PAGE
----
TransUnion released a study today that reveals the divergence in payment patterns — where consumers are increasingly apt to pay their credit cards before their mortgages — has now occurred for three straight years. However, for the first time since the deviation began, the percentage of consumers who are current on their credit cards and at least 30 days delinquent on their mortgage payments has declined.
“The latest data from our study show that the new payment hierarchy has persisted for longer than many industry experts initially believed, and provides evidence that consumers continue to adjust their payment behavior in response to their economic and personal financial environment,” said Sean Reardon, the author of the study and a consultant in TransUnion’s analytics and decisioning services business unit. “We continue to see a significant divergence in the rates of consumers opting to pay their credit cards while going delinquent on their mortgages. Though we saw the first decline in the number of consumers who are delinquent on their mortgages and current on their credit cards in the most recent quarter, the percentage of people in this position still remains more than 72 percent higher than it was at the beginning of the Great Recession.”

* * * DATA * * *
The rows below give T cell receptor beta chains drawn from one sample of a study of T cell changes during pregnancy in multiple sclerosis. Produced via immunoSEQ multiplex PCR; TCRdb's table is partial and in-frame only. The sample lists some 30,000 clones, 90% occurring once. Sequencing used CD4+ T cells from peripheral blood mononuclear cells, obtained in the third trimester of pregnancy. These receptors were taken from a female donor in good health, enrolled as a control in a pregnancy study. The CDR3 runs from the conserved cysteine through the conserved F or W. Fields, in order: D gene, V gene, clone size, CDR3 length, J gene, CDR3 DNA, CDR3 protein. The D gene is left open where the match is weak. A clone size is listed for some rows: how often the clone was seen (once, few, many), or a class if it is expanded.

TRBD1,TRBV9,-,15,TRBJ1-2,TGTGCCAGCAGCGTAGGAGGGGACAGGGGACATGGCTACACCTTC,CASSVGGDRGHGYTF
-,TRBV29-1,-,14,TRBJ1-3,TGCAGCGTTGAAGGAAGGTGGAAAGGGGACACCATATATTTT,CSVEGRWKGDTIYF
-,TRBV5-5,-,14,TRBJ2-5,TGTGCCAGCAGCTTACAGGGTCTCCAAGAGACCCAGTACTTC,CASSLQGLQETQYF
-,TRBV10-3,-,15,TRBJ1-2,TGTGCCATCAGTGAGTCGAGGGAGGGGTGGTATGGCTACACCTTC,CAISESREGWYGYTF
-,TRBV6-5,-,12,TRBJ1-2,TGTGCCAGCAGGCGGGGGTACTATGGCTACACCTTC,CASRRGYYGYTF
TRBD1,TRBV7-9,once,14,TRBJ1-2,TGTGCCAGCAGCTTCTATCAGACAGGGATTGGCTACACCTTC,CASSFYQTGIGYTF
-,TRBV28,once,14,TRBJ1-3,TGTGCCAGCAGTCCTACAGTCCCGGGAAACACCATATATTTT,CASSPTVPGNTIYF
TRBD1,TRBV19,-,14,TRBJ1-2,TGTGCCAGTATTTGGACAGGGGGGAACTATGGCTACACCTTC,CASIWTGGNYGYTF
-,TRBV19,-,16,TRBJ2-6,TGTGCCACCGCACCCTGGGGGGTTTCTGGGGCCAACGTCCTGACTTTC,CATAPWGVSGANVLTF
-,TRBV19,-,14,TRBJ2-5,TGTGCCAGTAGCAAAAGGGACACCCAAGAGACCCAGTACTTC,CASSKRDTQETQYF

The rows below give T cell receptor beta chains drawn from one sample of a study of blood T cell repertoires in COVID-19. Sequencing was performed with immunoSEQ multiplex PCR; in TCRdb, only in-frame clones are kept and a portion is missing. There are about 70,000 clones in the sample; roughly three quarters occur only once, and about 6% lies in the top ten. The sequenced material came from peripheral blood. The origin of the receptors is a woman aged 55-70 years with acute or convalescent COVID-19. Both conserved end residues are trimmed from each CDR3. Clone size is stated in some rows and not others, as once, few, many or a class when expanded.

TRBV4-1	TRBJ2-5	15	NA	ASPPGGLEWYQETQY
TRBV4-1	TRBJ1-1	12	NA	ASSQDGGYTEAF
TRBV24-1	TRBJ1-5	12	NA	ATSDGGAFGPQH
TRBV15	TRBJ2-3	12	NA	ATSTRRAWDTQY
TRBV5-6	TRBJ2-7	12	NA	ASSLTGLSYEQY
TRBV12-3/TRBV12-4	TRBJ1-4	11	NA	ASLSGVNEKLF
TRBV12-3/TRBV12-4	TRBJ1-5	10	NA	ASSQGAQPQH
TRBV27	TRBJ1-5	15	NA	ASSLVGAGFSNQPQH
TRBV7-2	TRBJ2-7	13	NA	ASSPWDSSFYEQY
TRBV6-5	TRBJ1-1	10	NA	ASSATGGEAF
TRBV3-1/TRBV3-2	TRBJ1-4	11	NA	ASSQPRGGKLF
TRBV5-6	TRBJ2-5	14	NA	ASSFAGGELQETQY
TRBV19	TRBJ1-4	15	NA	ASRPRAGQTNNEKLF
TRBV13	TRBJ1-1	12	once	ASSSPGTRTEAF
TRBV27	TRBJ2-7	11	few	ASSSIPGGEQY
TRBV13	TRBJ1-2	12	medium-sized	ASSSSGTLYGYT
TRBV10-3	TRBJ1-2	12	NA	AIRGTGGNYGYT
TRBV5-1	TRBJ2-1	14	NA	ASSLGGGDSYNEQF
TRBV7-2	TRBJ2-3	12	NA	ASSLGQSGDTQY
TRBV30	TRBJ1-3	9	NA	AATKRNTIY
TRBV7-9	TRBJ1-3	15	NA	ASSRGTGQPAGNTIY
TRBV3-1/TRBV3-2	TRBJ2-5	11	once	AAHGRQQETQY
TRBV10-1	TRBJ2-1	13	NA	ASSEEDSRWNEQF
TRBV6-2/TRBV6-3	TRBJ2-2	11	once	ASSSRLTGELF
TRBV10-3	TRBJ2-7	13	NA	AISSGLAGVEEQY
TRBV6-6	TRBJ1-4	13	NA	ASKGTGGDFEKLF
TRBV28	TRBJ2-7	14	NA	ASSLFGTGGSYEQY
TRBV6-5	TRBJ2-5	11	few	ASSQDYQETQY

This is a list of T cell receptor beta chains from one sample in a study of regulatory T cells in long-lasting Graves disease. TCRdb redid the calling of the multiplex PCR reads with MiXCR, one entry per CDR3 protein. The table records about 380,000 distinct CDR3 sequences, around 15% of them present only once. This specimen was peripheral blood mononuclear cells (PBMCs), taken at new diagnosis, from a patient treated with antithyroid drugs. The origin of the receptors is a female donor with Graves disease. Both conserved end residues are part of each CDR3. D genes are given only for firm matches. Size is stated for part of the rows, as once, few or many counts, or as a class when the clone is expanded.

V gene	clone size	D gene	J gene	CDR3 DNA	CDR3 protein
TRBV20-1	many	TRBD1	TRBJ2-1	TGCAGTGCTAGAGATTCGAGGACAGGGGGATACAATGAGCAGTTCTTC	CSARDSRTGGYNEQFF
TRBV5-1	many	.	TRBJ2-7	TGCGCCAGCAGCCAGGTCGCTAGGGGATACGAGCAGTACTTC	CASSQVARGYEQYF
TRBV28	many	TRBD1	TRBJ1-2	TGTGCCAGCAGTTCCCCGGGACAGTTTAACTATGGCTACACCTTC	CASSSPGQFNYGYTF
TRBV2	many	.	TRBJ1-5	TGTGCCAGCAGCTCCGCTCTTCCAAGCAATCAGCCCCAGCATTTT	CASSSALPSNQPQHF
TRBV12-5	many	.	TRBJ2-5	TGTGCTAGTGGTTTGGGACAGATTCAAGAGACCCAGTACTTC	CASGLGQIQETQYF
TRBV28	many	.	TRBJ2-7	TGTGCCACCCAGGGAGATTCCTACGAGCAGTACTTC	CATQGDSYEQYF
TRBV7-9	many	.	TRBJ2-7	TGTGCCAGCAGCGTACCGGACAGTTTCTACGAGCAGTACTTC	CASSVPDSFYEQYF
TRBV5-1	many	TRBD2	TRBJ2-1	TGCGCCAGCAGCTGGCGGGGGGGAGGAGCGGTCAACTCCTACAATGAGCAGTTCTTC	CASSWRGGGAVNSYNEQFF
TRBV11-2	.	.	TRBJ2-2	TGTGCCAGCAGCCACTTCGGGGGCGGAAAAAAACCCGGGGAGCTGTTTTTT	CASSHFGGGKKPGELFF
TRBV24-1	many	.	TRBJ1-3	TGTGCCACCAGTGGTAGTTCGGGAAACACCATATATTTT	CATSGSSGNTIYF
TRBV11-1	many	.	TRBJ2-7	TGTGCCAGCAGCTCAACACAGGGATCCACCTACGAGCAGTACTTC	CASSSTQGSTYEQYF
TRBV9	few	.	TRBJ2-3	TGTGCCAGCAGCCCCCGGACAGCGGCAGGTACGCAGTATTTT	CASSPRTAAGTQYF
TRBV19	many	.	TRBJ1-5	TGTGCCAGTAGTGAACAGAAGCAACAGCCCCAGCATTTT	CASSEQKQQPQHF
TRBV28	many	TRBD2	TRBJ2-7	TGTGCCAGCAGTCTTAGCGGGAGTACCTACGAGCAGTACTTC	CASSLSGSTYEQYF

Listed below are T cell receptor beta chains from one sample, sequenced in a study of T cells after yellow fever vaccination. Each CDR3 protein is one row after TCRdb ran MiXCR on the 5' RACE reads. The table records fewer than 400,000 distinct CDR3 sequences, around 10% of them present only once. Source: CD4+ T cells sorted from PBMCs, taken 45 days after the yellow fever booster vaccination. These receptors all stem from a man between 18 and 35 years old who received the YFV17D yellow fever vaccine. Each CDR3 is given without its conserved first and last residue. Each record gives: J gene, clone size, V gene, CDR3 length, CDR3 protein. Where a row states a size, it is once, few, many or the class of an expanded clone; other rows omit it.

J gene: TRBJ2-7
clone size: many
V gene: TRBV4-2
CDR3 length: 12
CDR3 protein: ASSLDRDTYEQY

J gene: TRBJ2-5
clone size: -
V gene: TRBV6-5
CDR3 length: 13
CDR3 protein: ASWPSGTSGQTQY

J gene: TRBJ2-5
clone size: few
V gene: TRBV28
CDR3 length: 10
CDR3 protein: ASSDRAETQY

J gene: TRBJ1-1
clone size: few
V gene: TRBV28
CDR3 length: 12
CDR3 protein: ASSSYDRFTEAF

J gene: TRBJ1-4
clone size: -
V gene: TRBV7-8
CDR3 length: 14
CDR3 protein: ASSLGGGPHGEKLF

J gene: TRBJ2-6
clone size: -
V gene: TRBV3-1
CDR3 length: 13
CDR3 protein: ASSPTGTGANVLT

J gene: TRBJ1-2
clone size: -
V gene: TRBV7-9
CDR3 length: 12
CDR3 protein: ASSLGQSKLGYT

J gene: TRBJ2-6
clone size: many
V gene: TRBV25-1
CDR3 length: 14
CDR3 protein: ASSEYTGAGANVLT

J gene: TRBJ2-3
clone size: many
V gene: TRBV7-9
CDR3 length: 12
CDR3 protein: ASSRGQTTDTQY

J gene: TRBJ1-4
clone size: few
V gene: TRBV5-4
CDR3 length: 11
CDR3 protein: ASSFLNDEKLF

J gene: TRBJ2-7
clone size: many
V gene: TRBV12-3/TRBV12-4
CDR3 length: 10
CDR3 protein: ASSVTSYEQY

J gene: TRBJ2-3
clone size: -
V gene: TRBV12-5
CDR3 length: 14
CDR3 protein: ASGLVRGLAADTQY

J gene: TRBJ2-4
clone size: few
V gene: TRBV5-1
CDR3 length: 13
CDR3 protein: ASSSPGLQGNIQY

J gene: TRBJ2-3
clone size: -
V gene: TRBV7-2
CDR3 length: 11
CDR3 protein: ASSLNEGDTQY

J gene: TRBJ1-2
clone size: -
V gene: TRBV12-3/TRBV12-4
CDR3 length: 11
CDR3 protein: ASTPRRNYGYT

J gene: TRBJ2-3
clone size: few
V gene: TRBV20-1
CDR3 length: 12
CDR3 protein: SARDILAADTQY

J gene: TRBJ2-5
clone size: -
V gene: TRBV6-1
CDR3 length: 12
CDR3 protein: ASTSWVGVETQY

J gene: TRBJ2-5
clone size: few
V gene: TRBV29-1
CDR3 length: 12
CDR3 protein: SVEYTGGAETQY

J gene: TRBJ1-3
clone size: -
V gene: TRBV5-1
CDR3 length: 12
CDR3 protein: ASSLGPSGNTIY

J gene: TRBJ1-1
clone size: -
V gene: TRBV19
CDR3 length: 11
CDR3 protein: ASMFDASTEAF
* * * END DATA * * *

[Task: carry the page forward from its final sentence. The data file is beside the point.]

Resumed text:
The latest study is an update to a study released in 2010, which reviewed data up to Q3 2009. The newest study was conducted on consumers that had at least one credit card and one mortgage, and examined 30-day credit card and mortgage delinquency data between the third quarter of 2006 (Q3 2006) and the fourth quarter of 2010 (Q4 2010). The percentage of consumers current on their credit card payments and delinquent on their mortgages first surpassed the percentage of consumers current on their mortgages and delinquent on credit cards in the first quarter of 2008 (Q1 2008). Although many industry analysts believed that a reversion to the conventional payment hierarchy would ensue once the recession had concluded, this has not been the case.